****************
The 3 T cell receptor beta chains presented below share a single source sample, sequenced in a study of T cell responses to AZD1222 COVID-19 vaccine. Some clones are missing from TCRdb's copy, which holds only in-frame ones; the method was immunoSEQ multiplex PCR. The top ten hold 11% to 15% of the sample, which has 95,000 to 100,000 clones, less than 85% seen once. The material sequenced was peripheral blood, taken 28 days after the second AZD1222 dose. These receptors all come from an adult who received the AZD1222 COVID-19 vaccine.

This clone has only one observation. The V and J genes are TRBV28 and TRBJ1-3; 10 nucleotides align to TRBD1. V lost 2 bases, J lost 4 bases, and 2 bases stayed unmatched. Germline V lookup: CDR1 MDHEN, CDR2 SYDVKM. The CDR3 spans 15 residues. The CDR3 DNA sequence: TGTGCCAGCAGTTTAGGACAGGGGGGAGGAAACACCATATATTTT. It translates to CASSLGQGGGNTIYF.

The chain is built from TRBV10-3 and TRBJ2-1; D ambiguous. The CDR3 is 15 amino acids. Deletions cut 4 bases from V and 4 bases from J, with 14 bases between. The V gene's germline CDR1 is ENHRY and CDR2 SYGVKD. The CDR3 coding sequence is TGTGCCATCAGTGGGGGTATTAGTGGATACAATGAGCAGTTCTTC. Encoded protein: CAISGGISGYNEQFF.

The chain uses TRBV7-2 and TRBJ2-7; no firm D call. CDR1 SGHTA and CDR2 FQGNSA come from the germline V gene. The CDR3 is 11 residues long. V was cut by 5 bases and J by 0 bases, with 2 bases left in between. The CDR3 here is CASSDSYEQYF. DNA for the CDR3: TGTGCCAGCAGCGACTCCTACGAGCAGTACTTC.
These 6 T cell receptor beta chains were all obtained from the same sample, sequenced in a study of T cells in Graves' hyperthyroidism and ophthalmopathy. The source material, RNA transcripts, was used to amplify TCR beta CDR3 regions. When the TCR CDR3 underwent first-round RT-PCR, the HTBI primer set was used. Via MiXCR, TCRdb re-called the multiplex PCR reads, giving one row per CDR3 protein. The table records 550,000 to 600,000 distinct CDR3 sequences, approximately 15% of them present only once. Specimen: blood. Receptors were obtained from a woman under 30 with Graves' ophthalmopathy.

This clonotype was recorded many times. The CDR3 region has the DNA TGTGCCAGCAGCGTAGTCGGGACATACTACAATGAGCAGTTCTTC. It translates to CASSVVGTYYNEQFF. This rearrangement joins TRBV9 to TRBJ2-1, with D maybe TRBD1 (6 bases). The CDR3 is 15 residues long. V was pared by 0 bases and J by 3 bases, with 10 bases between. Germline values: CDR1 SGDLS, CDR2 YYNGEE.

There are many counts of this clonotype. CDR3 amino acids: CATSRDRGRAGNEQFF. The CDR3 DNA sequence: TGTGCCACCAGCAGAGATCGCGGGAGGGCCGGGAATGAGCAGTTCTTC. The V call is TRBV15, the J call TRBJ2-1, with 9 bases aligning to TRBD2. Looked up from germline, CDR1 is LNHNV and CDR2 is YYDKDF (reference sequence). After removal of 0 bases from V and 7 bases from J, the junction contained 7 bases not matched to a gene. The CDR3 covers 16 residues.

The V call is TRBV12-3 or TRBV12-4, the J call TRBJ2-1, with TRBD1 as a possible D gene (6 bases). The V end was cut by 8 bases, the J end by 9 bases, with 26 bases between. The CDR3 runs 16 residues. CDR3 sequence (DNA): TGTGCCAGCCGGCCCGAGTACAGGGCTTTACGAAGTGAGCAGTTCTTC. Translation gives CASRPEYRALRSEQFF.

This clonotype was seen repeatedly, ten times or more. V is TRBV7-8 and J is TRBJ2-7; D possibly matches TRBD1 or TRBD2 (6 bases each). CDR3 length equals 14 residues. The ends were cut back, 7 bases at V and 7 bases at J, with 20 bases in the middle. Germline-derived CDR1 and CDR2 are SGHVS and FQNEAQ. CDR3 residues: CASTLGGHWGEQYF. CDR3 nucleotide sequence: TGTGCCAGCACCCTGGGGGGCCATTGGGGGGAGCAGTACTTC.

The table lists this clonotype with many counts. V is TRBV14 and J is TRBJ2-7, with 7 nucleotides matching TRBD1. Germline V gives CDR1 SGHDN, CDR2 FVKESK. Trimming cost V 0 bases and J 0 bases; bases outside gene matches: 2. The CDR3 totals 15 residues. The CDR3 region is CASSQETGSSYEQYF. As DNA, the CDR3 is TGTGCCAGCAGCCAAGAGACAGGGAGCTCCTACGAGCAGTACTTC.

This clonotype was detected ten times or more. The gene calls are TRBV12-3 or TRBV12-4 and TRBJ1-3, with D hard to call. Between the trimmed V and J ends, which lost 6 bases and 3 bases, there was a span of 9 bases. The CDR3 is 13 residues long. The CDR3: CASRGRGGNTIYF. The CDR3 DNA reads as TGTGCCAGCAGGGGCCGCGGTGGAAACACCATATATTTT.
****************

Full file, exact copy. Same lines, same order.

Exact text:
The 3 T cell receptor beta chains presented below share a single source sample, sequenced in a study of T cell responses to AZD1222 COVID-19 vaccine. Some clones are missing from TCRdb's copy, which holds only in-frame ones; the method was immunoSEQ multiplex PCR. The top ten hold 11% to 15% of the sample, which has 95,000 to 100,000 clones, less than 85% seen once. The material sequenced was peripheral blood, taken 28 days after the second AZD1222 dose. These receptors all come from an adult who received the AZD1222 COVID-19 vaccine.

This clone has only one observation. The V and J genes are TRBV28 and TRBJ1-3; 10 nucleotides align to TRBD1. V lost 2 bases, J lost 4 bases, and 2 bases stayed unmatched. Germline V lookup: CDR1 MDHEN, CDR2 SYDVKM. The CDR3 spans 15 residues. The CDR3 DNA sequence: TGTGCCAGCAGTTTAGGACAGGGGGGAGGAAACACCATATATTTT. It translates to CASSLGQGGGNTIYF.

The chain is built from TRBV10-3 and TRBJ2-1; D ambiguous. The CDR3 is 15 amino acids. Deletions cut 4 bases from V and 4 bases from J, with 14 bases between. The V gene's germline CDR1 is ENHRY and CDR2 SYGVKD. The CDR3 coding sequence is TGTGCCATCAGTGGGGGTATTAGTGGATACAATGAGCAGTTCTTC. Encoded protein: CAISGGISGYNEQFF.

The chain uses TRBV7-2 and TRBJ2-7; no firm D call. CDR1 SGHTA and CDR2 FQGNSA come from the germline V gene. The CDR3 is 11 residues long. V was cut by 5 bases and J by 0 bases, with 2 bases left in between. The CDR3 here is CASSDSYEQYF. DNA for the CDR3: TGTGCCAGCAGCGACTCCTACGAGCAGTACTTC.
These 6 T cell receptor beta chains were all obtained from the same sample, sequenced in a study of T cells in Graves' hyperthyroidism and ophthalmopathy. The source material, RNA transcripts, was used to amplify TCR beta CDR3 regions. When the TCR CDR3 underwent first-round RT-PCR, the HTBI primer set was used. Via MiXCR, TCRdb re-called the multiplex PCR reads, giving one row per CDR3 protein. The table records 550,000 to 600,000 distinct CDR3 sequences, approximately 15% of them present only once. Specimen: blood. Receptors were obtained from a woman under 30 with Graves' ophthalmopathy.

This clonotype was recorded many times. The CDR3 region has the DNA TGTGCCAGCAGCGTAGTCGGGACATACTACAATGAGCAGTTCTTC. It translates to CASSVVGTYYNEQFF. This rearrangement joins TRBV9 to TRBJ2-1, with D maybe TRBD1 (6 bases). The CDR3 is 15 residues long. V was pared by 0 bases and J by 3 bases, with 10 bases between. Germline values: CDR1 SGDLS, CDR2 YYNGEE.

There are many counts of this clonotype. CDR3 amino acids: CATSRDRGRAGNEQFF. The CDR3 DNA sequence: TGTGCCACCAGCAGAGATCGCGGGAGGGCCGGGAATGAGCAGTTCTTC. The V call is TRBV15, the J call TRBJ2-1, with 9 bases aligning to TRBD2. Looked up from germline, CDR1 is LNHNV and CDR2 is YYDKDF (reference sequence). After removal of 0 bases from V and 7 bases from J, the junction contained 7 bases not matched to a gene. The CDR3 covers 16 residues.

The V call is TRBV12-3 or TRBV12-4, the J call TRBJ2-1, with TRBD1 as a possible D gene (6 bases). The V end was cut by 8 bases, the J end by 9 bases, with 26 bases between. The CDR3 runs 16 residues. CDR3 sequence (DNA): TGTGCCAGCCGGCCCGAGTACAGGGCTTTACGAAGTGAGCAGTTCTTC. Translation gives CASRPEYRALRSEQFF.

This clonotype was seen repeatedly, ten times or more. V is TRBV7-8 and J is TRBJ2-7; D possibly matches TRBD1 or TRBD2 (6 bases each). CDR3 length equals 14 residues. The ends were cut back, 7 bases at V and 7 bases at J, with 20 bases in the middle. Germline-derived CDR1 and CDR2 are SGHVS and FQNEAQ. CDR3 residues: CASTLGGHWGEQYF. CDR3 nucleotide sequence: TGTGCCAGCACCCTGGGGGGCCATTGGGGGGAGCAGTACTTC.

The table lists this clonotype with many counts. V is TRBV14 and J is TRBJ2-7, with 7 nucleotides matching TRBD1. Germline V gives CDR1 SGHDN, CDR2 FVKESK. Trimming cost V 0 bases and J 0 bases; bases outside gene matches: 2. The CDR3 totals 15 residues. The CDR3 region is CASSQETGSSYEQYF. As DNA, the CDR3 is TGTGCCAGCAGCCAAGAGACAGGGAGCTCCTACGAGCAGTACTTC.

This clonotype was detected ten times or more. The gene calls are TRBV12-3 or TRBV12-4 and TRBJ1-3, with D hard to call. Between the trimmed V and J ends, which lost 6 bases and 3 bases, there was a span of 9 bases. The CDR3 is 13 residues long. The CDR3: CASRGRGGNTIYF. The CDR3 DNA reads as TGTGCCAGCAGGGGCCGCGGTGGAAACACCATATATTTT.